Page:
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    I used to want a 92. Then my friend bought a DAO one and lets me try it whenever we're out.

    The DA pull on anything else has never bothered me, but this thing is a mile long, and has the 'about to fire' feel for three city blocks of it. I just can not shoot that gun well.
     
  9. FIVETWOSEVEN

    FIVETWOSEVEN Member

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    One quip that I have with the 92 is its long single action trigger, then again I'm used to a Hi Power single action trigger.
     
  10. mljdeckard

    mljdeckard Member

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    I train my soldiers to flick the safety off as they draw before they insert a magazine and rack it. I want them to avoid the DA pull whenever they can.
     
  11. wrigh003

    wrigh003 Member

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    Doesn't all that take longer than just training for the one long DA pull?

    Yeah, it's long, but it's not THAT long. Quirk of the platform, I think.
     
  12. mljdeckard

    mljdeckard Member

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    We are required to carry with a cleared weapon. We have to load it and rack it anyway.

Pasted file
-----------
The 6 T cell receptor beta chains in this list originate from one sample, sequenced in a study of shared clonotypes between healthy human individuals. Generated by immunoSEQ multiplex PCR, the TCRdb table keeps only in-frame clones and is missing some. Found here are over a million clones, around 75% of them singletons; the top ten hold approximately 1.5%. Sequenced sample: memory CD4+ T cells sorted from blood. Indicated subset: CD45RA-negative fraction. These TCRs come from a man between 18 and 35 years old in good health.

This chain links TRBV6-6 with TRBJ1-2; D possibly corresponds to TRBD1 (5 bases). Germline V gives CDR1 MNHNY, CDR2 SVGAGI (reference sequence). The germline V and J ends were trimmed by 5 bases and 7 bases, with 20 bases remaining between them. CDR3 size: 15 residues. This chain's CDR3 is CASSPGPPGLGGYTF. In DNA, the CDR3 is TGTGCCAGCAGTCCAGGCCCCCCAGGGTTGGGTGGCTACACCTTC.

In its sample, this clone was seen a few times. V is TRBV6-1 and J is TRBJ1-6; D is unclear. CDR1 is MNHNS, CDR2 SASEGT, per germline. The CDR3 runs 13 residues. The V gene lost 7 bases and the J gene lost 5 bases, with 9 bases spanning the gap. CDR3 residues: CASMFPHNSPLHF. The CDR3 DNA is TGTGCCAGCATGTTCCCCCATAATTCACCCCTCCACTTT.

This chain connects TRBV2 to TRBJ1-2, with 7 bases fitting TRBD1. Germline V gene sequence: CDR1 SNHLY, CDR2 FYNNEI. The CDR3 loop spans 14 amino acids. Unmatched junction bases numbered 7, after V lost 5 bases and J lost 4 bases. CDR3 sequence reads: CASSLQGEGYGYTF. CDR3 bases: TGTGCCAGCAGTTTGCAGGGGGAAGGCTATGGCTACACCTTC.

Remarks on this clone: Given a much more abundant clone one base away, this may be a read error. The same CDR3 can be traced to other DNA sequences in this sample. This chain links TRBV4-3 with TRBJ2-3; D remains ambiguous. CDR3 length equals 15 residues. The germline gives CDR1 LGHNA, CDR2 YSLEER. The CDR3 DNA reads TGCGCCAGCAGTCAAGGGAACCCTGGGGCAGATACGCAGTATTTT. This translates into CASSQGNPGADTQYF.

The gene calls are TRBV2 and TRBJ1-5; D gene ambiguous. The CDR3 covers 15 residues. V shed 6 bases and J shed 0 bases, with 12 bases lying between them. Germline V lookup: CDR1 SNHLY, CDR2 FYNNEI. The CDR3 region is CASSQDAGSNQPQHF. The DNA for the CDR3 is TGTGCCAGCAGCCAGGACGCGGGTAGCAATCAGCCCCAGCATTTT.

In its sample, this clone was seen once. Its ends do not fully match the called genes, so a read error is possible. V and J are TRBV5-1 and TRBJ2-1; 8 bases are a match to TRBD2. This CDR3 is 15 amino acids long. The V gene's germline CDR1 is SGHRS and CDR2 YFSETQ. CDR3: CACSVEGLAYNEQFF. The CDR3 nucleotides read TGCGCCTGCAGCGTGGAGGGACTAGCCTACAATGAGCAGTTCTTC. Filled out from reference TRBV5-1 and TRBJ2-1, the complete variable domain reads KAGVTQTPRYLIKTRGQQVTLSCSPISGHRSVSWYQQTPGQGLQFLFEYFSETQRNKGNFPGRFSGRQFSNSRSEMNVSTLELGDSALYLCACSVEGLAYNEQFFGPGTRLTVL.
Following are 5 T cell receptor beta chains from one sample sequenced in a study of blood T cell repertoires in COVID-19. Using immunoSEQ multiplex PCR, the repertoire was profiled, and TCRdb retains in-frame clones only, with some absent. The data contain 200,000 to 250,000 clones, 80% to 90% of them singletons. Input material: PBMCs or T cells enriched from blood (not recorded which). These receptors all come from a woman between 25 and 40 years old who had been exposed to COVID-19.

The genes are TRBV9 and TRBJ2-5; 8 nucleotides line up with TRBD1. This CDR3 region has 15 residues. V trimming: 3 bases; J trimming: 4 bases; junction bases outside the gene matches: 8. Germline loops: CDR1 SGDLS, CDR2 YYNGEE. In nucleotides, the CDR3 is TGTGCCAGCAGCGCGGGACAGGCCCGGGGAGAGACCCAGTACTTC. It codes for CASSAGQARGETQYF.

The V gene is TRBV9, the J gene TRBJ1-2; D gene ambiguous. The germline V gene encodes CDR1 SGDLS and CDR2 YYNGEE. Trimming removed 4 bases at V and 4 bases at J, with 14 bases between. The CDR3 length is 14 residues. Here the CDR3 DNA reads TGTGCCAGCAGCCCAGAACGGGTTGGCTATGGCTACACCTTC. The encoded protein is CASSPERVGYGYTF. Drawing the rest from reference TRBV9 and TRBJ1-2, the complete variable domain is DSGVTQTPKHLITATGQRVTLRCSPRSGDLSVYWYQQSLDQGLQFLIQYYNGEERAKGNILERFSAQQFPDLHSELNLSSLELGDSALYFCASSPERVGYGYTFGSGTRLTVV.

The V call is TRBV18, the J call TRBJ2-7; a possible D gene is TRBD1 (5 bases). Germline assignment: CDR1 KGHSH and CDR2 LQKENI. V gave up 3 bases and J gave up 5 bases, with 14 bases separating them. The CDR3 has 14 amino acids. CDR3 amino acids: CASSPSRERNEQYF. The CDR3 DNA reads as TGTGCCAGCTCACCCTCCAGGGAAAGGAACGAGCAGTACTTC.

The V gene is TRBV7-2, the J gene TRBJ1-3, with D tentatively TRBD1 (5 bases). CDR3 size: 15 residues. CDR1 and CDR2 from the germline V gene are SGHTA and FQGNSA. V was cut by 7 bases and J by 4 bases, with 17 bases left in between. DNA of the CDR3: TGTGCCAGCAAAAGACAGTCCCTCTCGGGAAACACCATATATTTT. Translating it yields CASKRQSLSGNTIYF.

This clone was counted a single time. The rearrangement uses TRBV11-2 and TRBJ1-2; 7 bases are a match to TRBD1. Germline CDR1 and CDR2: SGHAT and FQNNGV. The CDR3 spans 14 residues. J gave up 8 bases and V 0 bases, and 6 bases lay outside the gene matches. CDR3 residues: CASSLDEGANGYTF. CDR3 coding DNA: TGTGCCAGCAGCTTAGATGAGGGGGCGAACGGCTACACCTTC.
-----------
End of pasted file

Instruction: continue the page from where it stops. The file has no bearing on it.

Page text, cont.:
13. JTQ

    JTQ Member

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    mljdeckard wrote,
    Wow, that's interesting. The safety is engaged on a weapon that not only has no round chambered, but no magazine even.

    I don't doubt that is the procedure, though. In my Air Force days, the aircrew side arm was the S&W K-frame in .38. I never handled a loaded one unless it was on the pistol range.
     
  14. mljdeckard

    mljdeckard Member

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    And they look at your weapon as you carry it and remind you if the safety is off. I actually had one instructor tell me to put the weapon on safe when it locked empty, reload it, drop the slide, flip it off-safe, and fire another round DA. I bit it off, there's no way I'm doing that in a fight.
     
  15. Minnesota Wild

    Minnesota Wild Member

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    That's crazy, the Air Force always carries the M9 with a round in the chamber, hammer forward, on fire.

    As for the trigger, the SA on the M9 has always felt good to me. Not anything like an STI, but it's a combat gun, not a $3000 target pistol. I like the Berretta trigger better than most other combat pistols I've used.
     
  16. MidwestRookie

    MidwestRookie Member

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    dao sucks...that's why you don't like it.

    have you not tried a normal 92? the SA is awesome...somewhere in the 4 pound area and feels great to me. my friend who doesn't shoot couldn't believe the difference when I showed him the DA vs. the SA pull for the first time...

    when I go to the range (and no, I dont carry or use a gun for home defense) I always load my mags when the gun isn't locked back...all I do is slingshot the slide which loads the first round and cocks the gun into single action so I never have to feel the double action pull...much more enjoyable for me.